The Cazenovia students in Canterbury comment on interesting things about life in the UK they have observed. Posts come from Jenna Kraeger and Ellie Boone.
We are now finishing our first month being in the UK. I have to admit that I still learn new things everyday. The British enjoy drinking socially, nightly is not unusual. Many people, even teenagers, enjoy multiple cups of tea throughout the day and often ask if you would like one. They have combined washing machines and dryers, but dryers are not common. I have noticed men's fashion is a lot of skinny jeans and tight shirts. Women wear Converse sneakers everywhere, even to clubs or work. In many ways though, we are just like the British with a few minor differences.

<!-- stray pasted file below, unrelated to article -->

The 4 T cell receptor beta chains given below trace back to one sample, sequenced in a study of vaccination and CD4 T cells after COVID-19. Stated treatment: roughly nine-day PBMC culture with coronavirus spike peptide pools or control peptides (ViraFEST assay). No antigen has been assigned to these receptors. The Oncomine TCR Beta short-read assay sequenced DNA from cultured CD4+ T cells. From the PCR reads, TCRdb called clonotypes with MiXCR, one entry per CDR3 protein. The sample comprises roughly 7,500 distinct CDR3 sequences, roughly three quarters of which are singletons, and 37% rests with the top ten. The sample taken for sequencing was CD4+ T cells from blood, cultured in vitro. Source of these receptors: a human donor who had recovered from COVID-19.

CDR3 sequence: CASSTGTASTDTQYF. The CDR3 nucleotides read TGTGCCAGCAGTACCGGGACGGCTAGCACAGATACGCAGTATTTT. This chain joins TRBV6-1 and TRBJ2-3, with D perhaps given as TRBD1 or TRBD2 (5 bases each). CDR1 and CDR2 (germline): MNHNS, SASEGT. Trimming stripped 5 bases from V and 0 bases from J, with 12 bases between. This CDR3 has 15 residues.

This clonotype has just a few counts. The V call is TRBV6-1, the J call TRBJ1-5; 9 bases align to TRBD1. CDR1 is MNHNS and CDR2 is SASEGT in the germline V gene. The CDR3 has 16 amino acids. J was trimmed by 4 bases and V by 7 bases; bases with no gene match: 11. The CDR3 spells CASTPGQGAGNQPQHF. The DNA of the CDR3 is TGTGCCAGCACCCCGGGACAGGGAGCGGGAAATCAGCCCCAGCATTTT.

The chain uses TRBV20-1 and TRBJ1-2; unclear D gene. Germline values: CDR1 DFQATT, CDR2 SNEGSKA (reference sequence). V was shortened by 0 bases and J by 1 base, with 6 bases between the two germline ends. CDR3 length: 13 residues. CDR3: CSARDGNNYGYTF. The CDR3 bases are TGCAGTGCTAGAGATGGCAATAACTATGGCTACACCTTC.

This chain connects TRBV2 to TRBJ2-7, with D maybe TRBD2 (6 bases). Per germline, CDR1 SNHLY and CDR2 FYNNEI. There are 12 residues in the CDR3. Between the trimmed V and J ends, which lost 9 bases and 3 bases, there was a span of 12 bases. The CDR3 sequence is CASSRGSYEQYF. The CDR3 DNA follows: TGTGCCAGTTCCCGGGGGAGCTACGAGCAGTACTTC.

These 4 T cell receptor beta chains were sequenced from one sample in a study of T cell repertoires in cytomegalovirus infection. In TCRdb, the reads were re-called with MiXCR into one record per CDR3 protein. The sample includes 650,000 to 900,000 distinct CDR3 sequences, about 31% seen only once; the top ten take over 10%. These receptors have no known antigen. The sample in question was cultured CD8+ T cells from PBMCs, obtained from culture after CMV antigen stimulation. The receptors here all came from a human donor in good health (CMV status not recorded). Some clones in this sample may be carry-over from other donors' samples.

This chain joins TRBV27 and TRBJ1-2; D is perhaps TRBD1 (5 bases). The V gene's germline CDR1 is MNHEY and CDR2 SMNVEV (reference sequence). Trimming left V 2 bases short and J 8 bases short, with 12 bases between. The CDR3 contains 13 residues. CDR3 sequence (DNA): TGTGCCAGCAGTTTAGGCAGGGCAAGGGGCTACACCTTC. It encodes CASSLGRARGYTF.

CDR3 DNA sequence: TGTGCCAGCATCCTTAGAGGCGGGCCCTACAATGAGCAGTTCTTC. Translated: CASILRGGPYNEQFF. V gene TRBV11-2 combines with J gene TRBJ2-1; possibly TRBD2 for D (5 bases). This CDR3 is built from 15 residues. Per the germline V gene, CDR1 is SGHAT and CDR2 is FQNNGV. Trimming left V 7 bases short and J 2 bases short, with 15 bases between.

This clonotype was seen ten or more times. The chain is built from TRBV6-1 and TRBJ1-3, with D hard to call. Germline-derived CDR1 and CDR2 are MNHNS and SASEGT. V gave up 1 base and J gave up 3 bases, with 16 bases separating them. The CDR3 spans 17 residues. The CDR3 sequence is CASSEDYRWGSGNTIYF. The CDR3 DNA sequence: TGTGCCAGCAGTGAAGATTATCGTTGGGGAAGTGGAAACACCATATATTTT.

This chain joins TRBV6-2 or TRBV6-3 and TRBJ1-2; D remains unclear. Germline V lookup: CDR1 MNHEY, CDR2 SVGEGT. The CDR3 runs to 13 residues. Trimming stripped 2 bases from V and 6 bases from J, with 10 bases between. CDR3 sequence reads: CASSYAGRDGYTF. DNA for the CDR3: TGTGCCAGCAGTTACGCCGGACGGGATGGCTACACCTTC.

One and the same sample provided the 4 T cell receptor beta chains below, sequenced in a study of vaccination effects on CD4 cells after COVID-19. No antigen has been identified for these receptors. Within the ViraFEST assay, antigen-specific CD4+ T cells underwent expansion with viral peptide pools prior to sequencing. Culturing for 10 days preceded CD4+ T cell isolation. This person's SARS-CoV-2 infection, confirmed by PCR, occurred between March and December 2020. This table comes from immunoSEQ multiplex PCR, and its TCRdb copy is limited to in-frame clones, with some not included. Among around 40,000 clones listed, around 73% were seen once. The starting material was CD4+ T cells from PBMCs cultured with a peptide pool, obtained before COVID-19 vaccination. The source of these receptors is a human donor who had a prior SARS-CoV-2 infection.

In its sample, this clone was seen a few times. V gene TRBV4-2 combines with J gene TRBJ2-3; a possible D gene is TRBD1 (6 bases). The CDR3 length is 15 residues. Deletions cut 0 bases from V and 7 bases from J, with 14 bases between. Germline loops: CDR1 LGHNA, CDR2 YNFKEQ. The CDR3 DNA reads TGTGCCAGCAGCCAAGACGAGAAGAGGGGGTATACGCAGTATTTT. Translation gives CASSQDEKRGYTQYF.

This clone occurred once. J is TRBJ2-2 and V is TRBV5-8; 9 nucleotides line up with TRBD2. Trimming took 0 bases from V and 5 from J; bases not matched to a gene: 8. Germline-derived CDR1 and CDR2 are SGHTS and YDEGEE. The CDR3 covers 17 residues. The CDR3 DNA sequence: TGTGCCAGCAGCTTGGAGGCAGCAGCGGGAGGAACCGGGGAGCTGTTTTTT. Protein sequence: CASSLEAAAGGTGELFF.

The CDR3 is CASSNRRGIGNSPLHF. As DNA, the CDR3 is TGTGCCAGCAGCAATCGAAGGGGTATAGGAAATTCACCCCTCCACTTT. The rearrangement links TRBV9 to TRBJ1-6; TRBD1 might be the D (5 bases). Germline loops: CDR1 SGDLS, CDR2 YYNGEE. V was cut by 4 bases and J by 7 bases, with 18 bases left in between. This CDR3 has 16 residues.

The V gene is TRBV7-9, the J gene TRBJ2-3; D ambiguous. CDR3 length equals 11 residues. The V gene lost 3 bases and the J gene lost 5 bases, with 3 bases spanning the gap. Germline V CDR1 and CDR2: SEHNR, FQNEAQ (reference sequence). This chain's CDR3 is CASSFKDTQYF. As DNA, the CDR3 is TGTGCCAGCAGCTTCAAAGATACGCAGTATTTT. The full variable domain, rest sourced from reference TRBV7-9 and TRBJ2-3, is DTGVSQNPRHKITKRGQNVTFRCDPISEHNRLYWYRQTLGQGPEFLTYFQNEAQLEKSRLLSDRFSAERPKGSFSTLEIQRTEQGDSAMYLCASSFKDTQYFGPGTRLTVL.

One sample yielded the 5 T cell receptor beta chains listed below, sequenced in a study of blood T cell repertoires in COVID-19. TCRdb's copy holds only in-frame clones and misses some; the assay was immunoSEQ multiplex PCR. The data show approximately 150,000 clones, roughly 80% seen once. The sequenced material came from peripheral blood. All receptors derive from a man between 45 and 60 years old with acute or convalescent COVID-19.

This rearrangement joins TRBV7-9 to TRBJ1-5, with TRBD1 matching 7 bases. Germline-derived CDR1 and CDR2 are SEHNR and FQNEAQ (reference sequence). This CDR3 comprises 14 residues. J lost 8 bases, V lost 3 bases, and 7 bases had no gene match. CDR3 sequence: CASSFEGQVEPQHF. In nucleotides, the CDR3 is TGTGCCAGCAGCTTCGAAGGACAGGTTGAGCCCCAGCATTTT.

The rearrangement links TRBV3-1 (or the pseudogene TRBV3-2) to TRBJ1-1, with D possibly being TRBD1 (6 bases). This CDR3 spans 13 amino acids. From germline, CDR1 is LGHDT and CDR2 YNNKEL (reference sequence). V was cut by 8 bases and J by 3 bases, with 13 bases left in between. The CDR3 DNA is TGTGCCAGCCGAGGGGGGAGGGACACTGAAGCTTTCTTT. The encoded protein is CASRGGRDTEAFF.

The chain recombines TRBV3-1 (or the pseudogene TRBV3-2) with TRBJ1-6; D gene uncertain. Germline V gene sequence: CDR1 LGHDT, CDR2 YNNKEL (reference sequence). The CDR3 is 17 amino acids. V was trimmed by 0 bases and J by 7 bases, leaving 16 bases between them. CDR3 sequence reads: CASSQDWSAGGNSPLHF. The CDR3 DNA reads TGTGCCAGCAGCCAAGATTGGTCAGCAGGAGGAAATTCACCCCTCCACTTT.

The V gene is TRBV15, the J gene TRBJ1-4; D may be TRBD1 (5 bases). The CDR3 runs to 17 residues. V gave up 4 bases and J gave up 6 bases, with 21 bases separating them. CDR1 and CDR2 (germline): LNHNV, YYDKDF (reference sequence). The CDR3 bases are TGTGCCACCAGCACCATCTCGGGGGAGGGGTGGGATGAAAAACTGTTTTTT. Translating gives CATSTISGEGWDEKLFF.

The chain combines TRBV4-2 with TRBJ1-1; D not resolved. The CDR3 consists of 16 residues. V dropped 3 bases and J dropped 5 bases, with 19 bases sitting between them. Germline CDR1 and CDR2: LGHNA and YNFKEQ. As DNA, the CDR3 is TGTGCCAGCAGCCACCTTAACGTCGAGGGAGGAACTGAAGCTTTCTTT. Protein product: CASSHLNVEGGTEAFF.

Considering I have only been here for a little less than a month, I am quite surprised by all the random, yet slight cultural differences I have noticed. One of the main things is some of the awkward word mix-ups. Unknown to me previously, British people use the word "queuing" which means to wait in line. I was so confused when someone told me they were in the queue. Also, they do not say aluminum foil like we do. They pronounce it "ale-you-min-yum." Here, they also tend to always say "you alright?" when really they mean "what's up?" I was texting one of my male friends here and he kept putting "x" after everything so I asked him what it means. The "x" is simply like a friendly kiss meant to show respect, and the more x's they put they can translate as friends, or even "xxxx" can mean you are more than friends. I was also slightly thrown off when I was told I was cheeky because I did not know if I had just been complimented or insulted. According to them, the term "cheeky" means somebody who is playful/charming, so it can be taken as a compliment. Finally, another quirky term I have heard since I've been here is they call grocery shopping carts "trolleys." I can't wait until the end of our stay when I will have accumulated a multitude of terms like these and I will be updated with all the British slang.